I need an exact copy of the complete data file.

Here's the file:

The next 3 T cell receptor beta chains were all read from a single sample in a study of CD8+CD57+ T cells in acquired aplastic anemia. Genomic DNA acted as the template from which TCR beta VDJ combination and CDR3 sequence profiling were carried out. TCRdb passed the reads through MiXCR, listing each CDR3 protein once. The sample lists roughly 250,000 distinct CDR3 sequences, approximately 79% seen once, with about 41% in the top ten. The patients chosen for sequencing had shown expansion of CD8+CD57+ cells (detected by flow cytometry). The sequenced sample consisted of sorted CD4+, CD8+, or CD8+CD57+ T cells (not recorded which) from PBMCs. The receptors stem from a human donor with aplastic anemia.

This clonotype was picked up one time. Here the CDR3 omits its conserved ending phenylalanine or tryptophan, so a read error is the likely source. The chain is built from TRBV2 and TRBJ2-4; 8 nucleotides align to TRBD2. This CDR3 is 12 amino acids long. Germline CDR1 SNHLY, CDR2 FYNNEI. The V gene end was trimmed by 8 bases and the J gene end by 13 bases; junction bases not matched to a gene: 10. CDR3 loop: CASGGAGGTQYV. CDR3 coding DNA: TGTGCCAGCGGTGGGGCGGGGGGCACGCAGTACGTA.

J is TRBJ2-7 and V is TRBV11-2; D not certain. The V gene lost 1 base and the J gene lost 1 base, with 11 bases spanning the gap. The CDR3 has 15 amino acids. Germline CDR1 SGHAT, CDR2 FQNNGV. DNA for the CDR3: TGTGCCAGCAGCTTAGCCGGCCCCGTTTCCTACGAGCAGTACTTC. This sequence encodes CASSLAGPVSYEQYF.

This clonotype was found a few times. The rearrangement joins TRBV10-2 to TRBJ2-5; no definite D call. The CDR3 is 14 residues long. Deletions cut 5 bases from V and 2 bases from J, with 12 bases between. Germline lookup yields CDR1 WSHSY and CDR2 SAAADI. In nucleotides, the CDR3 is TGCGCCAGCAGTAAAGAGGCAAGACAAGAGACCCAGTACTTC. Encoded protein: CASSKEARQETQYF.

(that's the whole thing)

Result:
The next 3 T cell receptor beta chains were all read from a single sample in a study of CD8+CD57+ T cells in acquired aplastic anemia. Genomic DNA acted as the template from which TCR beta VDJ combination and CDR3 sequence profiling were carried out. TCRdb passed the reads through MiXCR, listing each CDR3 protein once. The sample lists roughly 250,000 distinct CDR3 sequences, approximately 79% seen once, with about 41% in the top ten. The patients chosen for sequencing had shown expansion of CD8+CD57+ cells (detected by flow cytometry). The sequenced sample consisted of sorted CD4+, CD8+, or CD8+CD57+ T cells (not recorded which) from PBMCs. The receptors stem from a human donor with aplastic anemia.

This clonotype was picked up one time. Here the CDR3 omits its conserved ending phenylalanine or tryptophan, so a read error is the likely source. The chain is built from TRBV2 and TRBJ2-4; 8 nucleotides align to TRBD2. This CDR3 is 12 amino acids long. Germline CDR1 SNHLY, CDR2 FYNNEI. The V gene end was trimmed by 8 bases and the J gene end by 13 bases; junction bases not matched to a gene: 10. CDR3 loop: CASGGAGGTQYV. CDR3 coding DNA: TGTGCCAGCGGTGGGGCGGGGGGCACGCAGTACGTA.

J is TRBJ2-7 and V is TRBV11-2; D not certain. The V gene lost 1 base and the J gene lost 1 base, with 11 bases spanning the gap. The CDR3 has 15 amino acids. Germline CDR1 SGHAT, CDR2 FQNNGV. DNA for the CDR3: TGTGCCAGCAGCTTAGCCGGCCCCGTTTCCTACGAGCAGTACTTC. This sequence encodes CASSLAGPVSYEQYF.

This clonotype was found a few times. The rearrangement joins TRBV10-2 to TRBJ2-5; no definite D call. The CDR3 is 14 residues long. Deletions cut 5 bases from V and 2 bases from J, with 12 bases between. Germline lookup yields CDR1 WSHSY and CDR2 SAAADI. In nucleotides, the CDR3 is TGCGCCAGCAGTAAAGAGGCAAGACAAGAGACCCAGTACTTC. Encoded protein: CASSKEARQETQYF.